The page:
Create a new index.js at the root of the project. This is where we will import our factory, load our .env variables containing our tokens and add the configs for our bots. Without an array of bots to start, this would be the way to start a single bot with the factory.

If you have only one bot, it’s super easy to start it. Create the bot using the factory with your config and run the start() that is publicly available.

You are done!

If you want to define a group of bots to run from your project, you can simply do so in the config file.

If you name your tokens in your .env file accordingly, you can map them in your config file like this.

Running our new index.js file will now start as many bots as you have entered in your config file.

If you have given them different prefixes, you can now interact with them as if they were fully independent bots. Should you use the same prefix for both bots, both would react to the same command.

With one final adjustment to our package.json to switch to the new index.js file we are now done and can spawn as many bots as we like (and have registered with Discord)

One word of advice though.

If you are running bots on your own server, this way of creating multiple bots is ok. If you plan on hosting this bot on many servers to be used by many people, grouping more than one bot together is not advisable because it can lead to performance issues.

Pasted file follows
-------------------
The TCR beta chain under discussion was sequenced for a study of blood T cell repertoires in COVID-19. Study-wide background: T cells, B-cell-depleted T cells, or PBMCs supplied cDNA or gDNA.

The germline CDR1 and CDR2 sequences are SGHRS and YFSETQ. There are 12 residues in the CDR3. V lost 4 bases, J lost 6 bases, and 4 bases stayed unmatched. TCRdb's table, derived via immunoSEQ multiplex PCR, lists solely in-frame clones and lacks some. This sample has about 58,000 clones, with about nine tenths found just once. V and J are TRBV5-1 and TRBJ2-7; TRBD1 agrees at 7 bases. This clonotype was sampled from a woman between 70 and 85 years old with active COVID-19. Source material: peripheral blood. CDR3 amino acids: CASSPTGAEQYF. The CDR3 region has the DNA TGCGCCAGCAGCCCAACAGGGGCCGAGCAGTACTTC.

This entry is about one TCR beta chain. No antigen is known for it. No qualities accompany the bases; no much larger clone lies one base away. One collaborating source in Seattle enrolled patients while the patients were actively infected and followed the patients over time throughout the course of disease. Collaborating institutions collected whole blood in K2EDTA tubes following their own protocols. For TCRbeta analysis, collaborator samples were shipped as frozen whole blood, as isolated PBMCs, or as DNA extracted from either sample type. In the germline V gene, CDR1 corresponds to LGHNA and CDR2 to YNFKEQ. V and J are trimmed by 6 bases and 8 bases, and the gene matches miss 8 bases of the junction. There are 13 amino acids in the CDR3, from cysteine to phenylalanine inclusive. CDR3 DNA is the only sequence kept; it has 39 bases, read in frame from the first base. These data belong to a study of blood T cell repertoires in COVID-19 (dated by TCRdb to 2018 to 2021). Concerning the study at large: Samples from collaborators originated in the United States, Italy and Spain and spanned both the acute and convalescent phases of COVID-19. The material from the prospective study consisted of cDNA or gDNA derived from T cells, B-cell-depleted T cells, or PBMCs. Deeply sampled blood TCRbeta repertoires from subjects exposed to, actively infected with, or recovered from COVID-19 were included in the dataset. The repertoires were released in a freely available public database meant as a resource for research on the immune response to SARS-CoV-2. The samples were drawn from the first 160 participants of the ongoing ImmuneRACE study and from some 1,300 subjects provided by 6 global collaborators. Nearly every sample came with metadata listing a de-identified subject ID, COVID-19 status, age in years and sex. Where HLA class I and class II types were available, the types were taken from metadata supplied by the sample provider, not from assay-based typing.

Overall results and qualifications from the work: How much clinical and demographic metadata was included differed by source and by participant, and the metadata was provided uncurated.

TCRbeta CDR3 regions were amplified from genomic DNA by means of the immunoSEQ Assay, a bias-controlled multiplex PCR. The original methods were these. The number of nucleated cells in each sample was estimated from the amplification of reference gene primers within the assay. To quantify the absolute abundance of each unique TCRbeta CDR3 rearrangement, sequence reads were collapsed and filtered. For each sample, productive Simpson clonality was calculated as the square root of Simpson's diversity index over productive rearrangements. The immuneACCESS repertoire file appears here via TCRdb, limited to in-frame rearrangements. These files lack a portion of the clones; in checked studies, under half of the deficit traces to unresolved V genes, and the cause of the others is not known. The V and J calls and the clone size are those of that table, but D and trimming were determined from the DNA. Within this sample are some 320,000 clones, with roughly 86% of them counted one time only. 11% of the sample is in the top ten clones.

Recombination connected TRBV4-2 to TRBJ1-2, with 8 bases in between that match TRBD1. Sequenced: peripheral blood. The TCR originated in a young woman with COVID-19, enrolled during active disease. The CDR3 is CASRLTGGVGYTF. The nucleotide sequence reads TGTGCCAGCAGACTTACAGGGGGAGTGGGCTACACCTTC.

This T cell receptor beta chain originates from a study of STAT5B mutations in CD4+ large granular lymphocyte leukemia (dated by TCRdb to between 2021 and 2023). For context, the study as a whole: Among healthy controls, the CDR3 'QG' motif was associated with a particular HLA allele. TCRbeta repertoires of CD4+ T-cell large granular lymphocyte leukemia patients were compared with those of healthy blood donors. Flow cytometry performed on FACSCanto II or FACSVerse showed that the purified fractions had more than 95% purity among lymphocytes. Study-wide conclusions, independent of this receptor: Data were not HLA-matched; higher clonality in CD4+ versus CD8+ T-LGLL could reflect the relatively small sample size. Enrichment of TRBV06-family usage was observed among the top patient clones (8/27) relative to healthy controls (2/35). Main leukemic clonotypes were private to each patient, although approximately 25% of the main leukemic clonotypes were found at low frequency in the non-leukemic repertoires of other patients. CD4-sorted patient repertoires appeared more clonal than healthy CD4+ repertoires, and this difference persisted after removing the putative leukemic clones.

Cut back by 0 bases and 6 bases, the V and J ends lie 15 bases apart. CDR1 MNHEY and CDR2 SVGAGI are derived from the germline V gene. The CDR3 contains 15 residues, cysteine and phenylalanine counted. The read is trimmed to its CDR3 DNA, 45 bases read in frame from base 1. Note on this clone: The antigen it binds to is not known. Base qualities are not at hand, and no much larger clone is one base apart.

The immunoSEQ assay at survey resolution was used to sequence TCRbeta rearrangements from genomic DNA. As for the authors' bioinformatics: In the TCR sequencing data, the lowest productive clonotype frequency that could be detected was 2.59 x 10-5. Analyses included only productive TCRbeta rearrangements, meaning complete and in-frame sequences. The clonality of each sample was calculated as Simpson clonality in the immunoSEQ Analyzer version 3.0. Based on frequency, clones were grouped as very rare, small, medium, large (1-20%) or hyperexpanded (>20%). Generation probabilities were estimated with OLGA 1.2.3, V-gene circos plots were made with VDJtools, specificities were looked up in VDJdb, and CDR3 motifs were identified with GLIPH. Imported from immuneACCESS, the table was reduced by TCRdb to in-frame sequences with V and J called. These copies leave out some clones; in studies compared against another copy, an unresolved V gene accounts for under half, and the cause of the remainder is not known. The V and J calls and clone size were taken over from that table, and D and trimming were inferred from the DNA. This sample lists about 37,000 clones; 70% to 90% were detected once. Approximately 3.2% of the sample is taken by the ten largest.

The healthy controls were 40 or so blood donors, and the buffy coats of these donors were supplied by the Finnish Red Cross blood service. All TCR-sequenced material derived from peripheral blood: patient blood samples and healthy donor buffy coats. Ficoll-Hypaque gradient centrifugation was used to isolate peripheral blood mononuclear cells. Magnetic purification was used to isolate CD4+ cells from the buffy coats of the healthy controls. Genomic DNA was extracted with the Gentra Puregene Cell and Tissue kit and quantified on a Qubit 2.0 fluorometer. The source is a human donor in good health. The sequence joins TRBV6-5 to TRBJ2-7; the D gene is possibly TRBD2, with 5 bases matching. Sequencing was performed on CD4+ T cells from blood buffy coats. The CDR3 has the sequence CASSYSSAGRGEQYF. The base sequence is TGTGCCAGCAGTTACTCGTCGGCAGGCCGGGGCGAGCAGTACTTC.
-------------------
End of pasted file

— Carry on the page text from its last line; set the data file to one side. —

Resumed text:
In that case, it would be better to reuse the code for the factory (for example by submitting it to and loading/importing it from npm).


You might have noticed that our new console log for multiple bots does not tell us which loading message belongs to which bot. To amend this, I’ve made another minor adjustment to add a short tag to those messages.

Git Commit (tagged logging)Link to the finished code / tag v0.0.3 on GitHub

Wrapping up

We’ve turned our bot code into a bot factory and used well-proven and time-tested design patterns along the way.

Next time I will guide you through the process of writing a scaleable and self-updating help command as well as adding our first user management/administration commands to make the bot a bit more useful.

Some words about me:

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I’m also currently working on other series covering complex React Native Setups using Typescript and scalable apps with Redux, where I’ll go into details about how and why I do stuff the way I do as well as some articles on my experience in building games for web and mobile with React.

Here are some of my recent topics:
- React Quick Start with Typescript, Redux and Router
- Linting/Prettier with Typescript
- Redux + Toolkit with Typescript
- Spread & Rest Syntax in Javascript
- clean and simple Redux, explained
- Game Theory behind Incremental Games
- Custom and flexible UI Frames in React Native

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Konrad Abe

I’m a Web / App Developer & father 👨‍👩‍👧 doing freelance and part-time agency work since 2003, 💻 building stuff on the side 🕹 and attending conferences 🎟